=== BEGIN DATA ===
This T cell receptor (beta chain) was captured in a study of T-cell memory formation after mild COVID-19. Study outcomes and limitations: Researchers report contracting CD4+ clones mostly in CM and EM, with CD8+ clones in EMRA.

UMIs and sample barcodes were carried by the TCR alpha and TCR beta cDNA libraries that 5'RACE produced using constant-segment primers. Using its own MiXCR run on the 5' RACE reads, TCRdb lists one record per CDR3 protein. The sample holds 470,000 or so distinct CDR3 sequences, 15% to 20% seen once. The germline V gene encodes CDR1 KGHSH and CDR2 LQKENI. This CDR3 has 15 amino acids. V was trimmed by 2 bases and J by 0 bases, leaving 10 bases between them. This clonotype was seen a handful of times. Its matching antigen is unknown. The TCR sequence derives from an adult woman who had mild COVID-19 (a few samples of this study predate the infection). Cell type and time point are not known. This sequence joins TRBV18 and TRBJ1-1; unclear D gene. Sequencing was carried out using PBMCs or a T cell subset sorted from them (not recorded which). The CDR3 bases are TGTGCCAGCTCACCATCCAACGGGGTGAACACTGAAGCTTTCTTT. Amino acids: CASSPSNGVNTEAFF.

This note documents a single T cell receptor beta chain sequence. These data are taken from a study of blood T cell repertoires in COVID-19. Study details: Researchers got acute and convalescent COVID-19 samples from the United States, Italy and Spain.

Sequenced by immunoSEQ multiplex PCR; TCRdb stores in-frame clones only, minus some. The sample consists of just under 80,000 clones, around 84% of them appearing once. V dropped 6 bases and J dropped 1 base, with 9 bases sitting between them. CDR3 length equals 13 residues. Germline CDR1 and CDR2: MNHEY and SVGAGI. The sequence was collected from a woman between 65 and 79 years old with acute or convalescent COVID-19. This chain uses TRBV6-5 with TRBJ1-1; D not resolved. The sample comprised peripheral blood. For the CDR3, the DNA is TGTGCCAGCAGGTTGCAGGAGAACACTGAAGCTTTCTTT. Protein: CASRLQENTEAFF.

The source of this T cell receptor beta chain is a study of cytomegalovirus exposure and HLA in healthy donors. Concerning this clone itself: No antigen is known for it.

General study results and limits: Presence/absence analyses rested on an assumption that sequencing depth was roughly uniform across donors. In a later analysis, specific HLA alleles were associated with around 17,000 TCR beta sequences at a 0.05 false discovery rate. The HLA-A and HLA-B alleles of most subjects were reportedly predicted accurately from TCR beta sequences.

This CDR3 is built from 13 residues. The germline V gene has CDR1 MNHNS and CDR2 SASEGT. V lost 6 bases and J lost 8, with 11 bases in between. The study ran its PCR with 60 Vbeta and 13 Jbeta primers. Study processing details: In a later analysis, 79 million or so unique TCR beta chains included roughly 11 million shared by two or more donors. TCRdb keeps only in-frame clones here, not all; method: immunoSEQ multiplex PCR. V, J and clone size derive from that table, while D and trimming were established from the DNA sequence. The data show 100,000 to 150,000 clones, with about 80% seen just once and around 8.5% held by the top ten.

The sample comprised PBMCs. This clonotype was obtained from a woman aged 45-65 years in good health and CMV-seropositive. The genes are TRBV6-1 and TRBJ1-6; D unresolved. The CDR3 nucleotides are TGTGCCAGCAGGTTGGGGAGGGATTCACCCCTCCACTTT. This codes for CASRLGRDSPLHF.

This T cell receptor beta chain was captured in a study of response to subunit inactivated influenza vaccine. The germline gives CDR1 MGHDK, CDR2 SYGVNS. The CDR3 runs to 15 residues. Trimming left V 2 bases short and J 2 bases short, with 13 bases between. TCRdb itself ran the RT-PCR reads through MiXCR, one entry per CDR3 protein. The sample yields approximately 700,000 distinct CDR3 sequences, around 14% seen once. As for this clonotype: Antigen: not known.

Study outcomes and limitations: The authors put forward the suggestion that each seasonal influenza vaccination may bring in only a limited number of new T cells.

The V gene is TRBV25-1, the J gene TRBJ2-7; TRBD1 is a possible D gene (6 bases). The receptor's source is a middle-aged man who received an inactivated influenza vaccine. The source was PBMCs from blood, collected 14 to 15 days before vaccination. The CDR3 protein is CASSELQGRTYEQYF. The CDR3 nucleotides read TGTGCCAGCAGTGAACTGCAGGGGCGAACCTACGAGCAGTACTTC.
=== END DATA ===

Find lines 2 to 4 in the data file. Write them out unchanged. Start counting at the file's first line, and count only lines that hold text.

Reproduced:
UMIs and sample barcodes were carried by the TCR alpha and TCR beta cDNA libraries that 5'RACE produced using constant-segment primers. Using its own MiXCR run on the 5' RACE reads, TCRdb lists one record per CDR3 protein. The sample holds 470,000 or so distinct CDR3 sequences, 15% to 20% seen once. The germline V gene encodes CDR1 KGHSH and CDR2 LQKENI. This CDR3 has 15 amino acids. V was trimmed by 2 bases and J by 0 bases, leaving 10 bases between them. This clonotype was seen a handful of times. Its matching antigen is unknown. The TCR sequence derives from an adult woman who had mild COVID-19 (a few samples of this study predate the infection). Cell type and time point are not known. This sequence joins TRBV18 and TRBJ1-1; unclear D gene. Sequencing was carried out using PBMCs or a T cell subset sorted from them (not recorded which). The CDR3 bases are TGTGCCAGCTCACCATCCAACGGGGTGAACACTGAAGCTTTCTTT. Amino acids: CASSPSNGVNTEAFF.

This note documents a single T cell receptor beta chain sequence. These data are taken from a study of blood T cell repertoires in COVID-19. Study details: Researchers got acute and convalescent COVID-19 samples from the United States, Italy and Spain.

Sequenced by immunoSEQ multiplex PCR; TCRdb stores in-frame clones only, minus some. The sample consists of just under 80,000 clones, around 84% of them appearing once. V dropped 6 bases and J dropped 1 base, with 9 bases sitting between them. CDR3 length equals 13 residues. Germline CDR1 and CDR2: MNHEY and SVGAGI. The sequence was collected from a woman between 65 and 79 years old with acute or convalescent COVID-19. This chain uses TRBV6-5 with TRBJ1-1; D not resolved. The sample comprised peripheral blood. For the CDR3, the DNA is TGTGCCAGCAGGTTGCAGGAGAACACTGAAGCTTTCTTT. Protein: CASRLQENTEAFF.